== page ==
Board of Aldermen to Hold Special Meeting May 4

City Working on Plan to Safely Reopen

Message from Branson Mayor Edd Akers Regarding COVID-19

Public gathering ordinance remains in effect until May 15, 2020

Mayor Edd Akers: "We will get through this and will be back stronger for our trials"

Essential Business Determination - Golf

Essential Business Determination - Construction

Branson Parks & Recreation to Offer Pick-Up and Delivery for At-Risk Population

Essential Business & Gathering F.A.Q.

Hardware & Pet Stores Deemed Essential Businesses

Entire Ordinance, Restricting Non-Essential Business, as Amended, Here

Board of Aldermen Vote to Restrict All Non-Essential Business

Branson Parks to Close Until Further Notice

F.A.Q. regarding the City’s COVID-19 public gathering restrictions

Branson Board of Aldermen Vote to Restrict Public Gatherings & Limit Occupancy at Businesses

Board of Aldermen Pass Resolution with COVID-19 Community Guidelines

Branson City Hall & Recycle Center Closed to Public Starting Friday

City of Branson Alternative Payment/License Renewal Instructions

Parks & Rec:  Branson RecPlex to Close Until Further Notice

Regular Board of Aldermen Meeting Moved to Thursday Night

Mayor Issues Emergency Proclamation for City of Branson

Tuesday’s Regular Board of Aldermen Meeting Moved to Thursday Night, March 19, 2020, to Address COVID-19 Concerns

City of Branson Taking Action in Response to COVID-19

Upon the Order of the Supreme Court of Missouri, all in-person appearances for the Branson Municipal Court are hereby suspended.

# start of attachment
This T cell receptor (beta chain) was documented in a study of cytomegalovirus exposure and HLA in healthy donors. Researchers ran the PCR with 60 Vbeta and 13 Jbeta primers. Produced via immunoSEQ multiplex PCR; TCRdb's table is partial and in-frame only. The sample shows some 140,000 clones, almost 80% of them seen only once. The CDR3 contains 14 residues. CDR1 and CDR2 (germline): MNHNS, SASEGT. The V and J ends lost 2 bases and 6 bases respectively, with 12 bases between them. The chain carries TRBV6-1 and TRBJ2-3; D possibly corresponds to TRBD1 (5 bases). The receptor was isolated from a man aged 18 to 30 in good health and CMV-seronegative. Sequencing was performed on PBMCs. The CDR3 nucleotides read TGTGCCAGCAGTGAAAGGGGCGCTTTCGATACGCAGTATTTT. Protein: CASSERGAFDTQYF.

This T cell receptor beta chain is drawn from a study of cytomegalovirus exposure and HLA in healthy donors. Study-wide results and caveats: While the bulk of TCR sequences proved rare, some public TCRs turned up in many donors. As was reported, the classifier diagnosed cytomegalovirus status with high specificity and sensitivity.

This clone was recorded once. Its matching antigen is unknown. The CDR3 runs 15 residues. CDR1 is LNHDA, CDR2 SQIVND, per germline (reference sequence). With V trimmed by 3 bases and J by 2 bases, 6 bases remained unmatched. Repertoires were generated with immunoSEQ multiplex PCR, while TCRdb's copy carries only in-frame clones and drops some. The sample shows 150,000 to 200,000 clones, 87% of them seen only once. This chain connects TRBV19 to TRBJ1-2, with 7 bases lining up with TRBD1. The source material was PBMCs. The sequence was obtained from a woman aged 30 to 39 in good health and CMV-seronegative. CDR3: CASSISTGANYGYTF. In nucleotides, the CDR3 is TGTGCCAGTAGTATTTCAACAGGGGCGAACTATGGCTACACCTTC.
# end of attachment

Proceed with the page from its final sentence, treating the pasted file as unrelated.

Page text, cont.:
Branson Chamber of Commerce COVID Business Related Closures

Other Agency Resources

U.S. Center for Disease Control and Prevention

Missouri Department of Health and Senior Services

Taney County Health Department

To disinfect:
Most common EPA-registered household disinfectants will work. Use disinfectants appropriate for the surface.

Options include: 

  • Diluting your household bleach.
    To make a bleach solution, mix:
    • 5 tablespoons (1/3rd cup) bleach per gallon of water
    • 4 teaspoons bleach per quart of water
  • Follow manufacturer’s instructions for application and proper ventilation. Check to ensure the product is not past its expiration date. Never mix household bleach with ammonia or any other cleanser. Unexpired household bleach will be effective against coronaviruses when properly diluted.

  • Alcohol solutions.
    Ensure solution has at least 70% alcohol.
  • Other common EPA-registered household disinfectants. 
    Products with EPA-approved emerging viral pathogens pdf icon[7 pages]external icon claims are expected to be effective against COVID-19 based on data for harder to kill viruses. Follow the manufacturer’s instructions for all cleaning and disinfection products (e.g., concentration, application method and contact time, etc.).

CDC Complete Disinfection Guidance